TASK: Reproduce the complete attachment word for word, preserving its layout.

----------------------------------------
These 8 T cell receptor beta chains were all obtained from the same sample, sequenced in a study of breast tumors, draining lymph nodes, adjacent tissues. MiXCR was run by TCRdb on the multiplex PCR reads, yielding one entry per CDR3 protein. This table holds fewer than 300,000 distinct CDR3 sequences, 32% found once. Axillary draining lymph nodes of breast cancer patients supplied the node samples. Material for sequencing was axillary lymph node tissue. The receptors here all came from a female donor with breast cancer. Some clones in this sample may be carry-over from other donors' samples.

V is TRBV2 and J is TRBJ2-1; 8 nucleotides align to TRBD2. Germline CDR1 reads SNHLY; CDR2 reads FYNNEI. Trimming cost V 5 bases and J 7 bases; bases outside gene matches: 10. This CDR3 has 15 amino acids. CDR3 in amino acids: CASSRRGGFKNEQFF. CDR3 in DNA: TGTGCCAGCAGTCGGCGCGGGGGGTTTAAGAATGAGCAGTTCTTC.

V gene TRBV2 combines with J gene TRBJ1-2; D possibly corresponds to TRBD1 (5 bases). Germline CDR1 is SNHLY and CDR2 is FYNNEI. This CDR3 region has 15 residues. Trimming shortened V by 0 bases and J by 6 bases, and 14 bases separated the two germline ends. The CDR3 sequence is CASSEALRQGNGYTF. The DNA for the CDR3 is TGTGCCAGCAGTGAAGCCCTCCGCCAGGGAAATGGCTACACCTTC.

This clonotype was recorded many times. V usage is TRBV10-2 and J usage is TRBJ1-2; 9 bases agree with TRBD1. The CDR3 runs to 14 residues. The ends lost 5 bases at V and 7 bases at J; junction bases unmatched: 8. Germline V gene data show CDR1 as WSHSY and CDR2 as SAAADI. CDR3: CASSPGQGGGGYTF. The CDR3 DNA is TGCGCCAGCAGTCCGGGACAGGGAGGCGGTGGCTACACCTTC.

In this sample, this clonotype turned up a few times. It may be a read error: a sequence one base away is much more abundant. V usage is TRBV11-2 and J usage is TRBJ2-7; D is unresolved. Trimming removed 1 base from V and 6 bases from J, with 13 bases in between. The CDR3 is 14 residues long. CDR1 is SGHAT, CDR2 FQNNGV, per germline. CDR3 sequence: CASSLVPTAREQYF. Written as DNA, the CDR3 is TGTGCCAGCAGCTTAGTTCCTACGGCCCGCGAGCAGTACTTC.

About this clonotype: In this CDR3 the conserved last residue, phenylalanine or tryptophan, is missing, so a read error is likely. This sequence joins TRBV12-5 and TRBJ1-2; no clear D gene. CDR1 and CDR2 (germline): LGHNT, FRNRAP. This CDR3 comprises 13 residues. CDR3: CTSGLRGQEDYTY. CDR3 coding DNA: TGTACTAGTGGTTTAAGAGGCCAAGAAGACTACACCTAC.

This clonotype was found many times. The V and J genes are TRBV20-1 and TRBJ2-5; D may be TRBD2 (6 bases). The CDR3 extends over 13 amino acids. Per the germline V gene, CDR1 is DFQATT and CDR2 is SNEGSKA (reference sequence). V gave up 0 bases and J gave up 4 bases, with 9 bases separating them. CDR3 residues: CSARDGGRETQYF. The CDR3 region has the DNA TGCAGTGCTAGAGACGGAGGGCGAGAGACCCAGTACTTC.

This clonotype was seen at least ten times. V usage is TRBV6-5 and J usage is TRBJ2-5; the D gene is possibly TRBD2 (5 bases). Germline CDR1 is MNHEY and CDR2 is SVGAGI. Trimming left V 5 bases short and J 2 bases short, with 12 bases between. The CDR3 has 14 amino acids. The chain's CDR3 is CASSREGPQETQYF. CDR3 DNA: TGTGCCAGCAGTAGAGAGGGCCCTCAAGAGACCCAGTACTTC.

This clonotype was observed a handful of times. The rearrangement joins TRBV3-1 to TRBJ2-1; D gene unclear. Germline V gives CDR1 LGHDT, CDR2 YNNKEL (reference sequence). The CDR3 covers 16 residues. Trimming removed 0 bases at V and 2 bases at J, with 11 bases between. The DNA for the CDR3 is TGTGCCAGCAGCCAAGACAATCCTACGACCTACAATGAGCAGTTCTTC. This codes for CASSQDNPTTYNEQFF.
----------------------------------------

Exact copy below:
These 8 T cell receptor beta chains were all obtained from the same sample, sequenced in a study of breast tumors, draining lymph nodes, adjacent tissues. MiXCR was run by TCRdb on the multiplex PCR reads, yielding one entry per CDR3 protein. This table holds fewer than 300,000 distinct CDR3 sequences, 32% found once. Axillary draining lymph nodes of breast cancer patients supplied the node samples. Material for sequencing was axillary lymph node tissue. The receptors here all came from a female donor with breast cancer. Some clones in this sample may be carry-over from other donors' samples.

V is TRBV2 and J is TRBJ2-1; 8 nucleotides align to TRBD2. Germline CDR1 reads SNHLY; CDR2 reads FYNNEI. Trimming cost V 5 bases and J 7 bases; bases outside gene matches: 10. This CDR3 has 15 amino acids. CDR3 in amino acids: CASSRRGGFKNEQFF. CDR3 in DNA: TGTGCCAGCAGTCGGCGCGGGGGGTTTAAGAATGAGCAGTTCTTC.

V gene TRBV2 combines with J gene TRBJ1-2; D possibly corresponds to TRBD1 (5 bases). Germline CDR1 is SNHLY and CDR2 is FYNNEI. This CDR3 region has 15 residues. Trimming shortened V by 0 bases and J by 6 bases, and 14 bases separated the two germline ends. The CDR3 sequence is CASSEALRQGNGYTF. The DNA for the CDR3 is TGTGCCAGCAGTGAAGCCCTCCGCCAGGGAAATGGCTACACCTTC.

This clonotype was recorded many times. V usage is TRBV10-2 and J usage is TRBJ1-2; 9 bases agree with TRBD1. The CDR3 runs to 14 residues. The ends lost 5 bases at V and 7 bases at J; junction bases unmatched: 8. Germline V gene data show CDR1 as WSHSY and CDR2 as SAAADI. CDR3: CASSPGQGGGGYTF. The CDR3 DNA is TGCGCCAGCAGTCCGGGACAGGGAGGCGGTGGCTACACCTTC.

In this sample, this clonotype turned up a few times. It may be a read error: a sequence one base away is much more abundant. V usage is TRBV11-2 and J usage is TRBJ2-7; D is unresolved. Trimming removed 1 base from V and 6 bases from J, with 13 bases in between. The CDR3 is 14 residues long. CDR1 is SGHAT, CDR2 FQNNGV, per germline. CDR3 sequence: CASSLVPTAREQYF. Written as DNA, the CDR3 is TGTGCCAGCAGCTTAGTTCCTACGGCCCGCGAGCAGTACTTC.

About this clonotype: In this CDR3 the conserved last residue, phenylalanine or tryptophan, is missing, so a read error is likely. This sequence joins TRBV12-5 and TRBJ1-2; no clear D gene. CDR1 and CDR2 (germline): LGHNT, FRNRAP. This CDR3 comprises 13 residues. CDR3: CTSGLRGQEDYTY. CDR3 coding DNA: TGTACTAGTGGTTTAAGAGGCCAAGAAGACTACACCTAC.

This clonotype was found many times. The V and J genes are TRBV20-1 and TRBJ2-5; D may be TRBD2 (6 bases). The CDR3 extends over 13 amino acids. Per the germline V gene, CDR1 is DFQATT and CDR2 is SNEGSKA (reference sequence). V gave up 0 bases and J gave up 4 bases, with 9 bases separating them. CDR3 residues: CSARDGGRETQYF. The CDR3 region has the DNA TGCAGTGCTAGAGACGGAGGGCGAGAGACCCAGTACTTC.

This clonotype was seen at least ten times. V usage is TRBV6-5 and J usage is TRBJ2-5; the D gene is possibly TRBD2 (5 bases). Germline CDR1 is MNHEY and CDR2 is SVGAGI. Trimming left V 5 bases short and J 2 bases short, with 12 bases between. The CDR3 has 14 amino acids. The chain's CDR3 is CASSREGPQETQYF. CDR3 DNA: TGTGCCAGCAGTAGAGAGGGCCCTCAAGAGACCCAGTACTTC.

This clonotype was observed a handful of times. The rearrangement joins TRBV3-1 to TRBJ2-1; D gene unclear. Germline V gives CDR1 LGHDT, CDR2 YNNKEL (reference sequence). The CDR3 covers 16 residues. Trimming removed 0 bases at V and 2 bases at J, with 11 bases between. The DNA for the CDR3 is TGTGCCAGCAGCCAAGACAATCCTACGACCTACAATGAGCAGTTCTTC. This codes for CASSQDNPTTYNEQFF.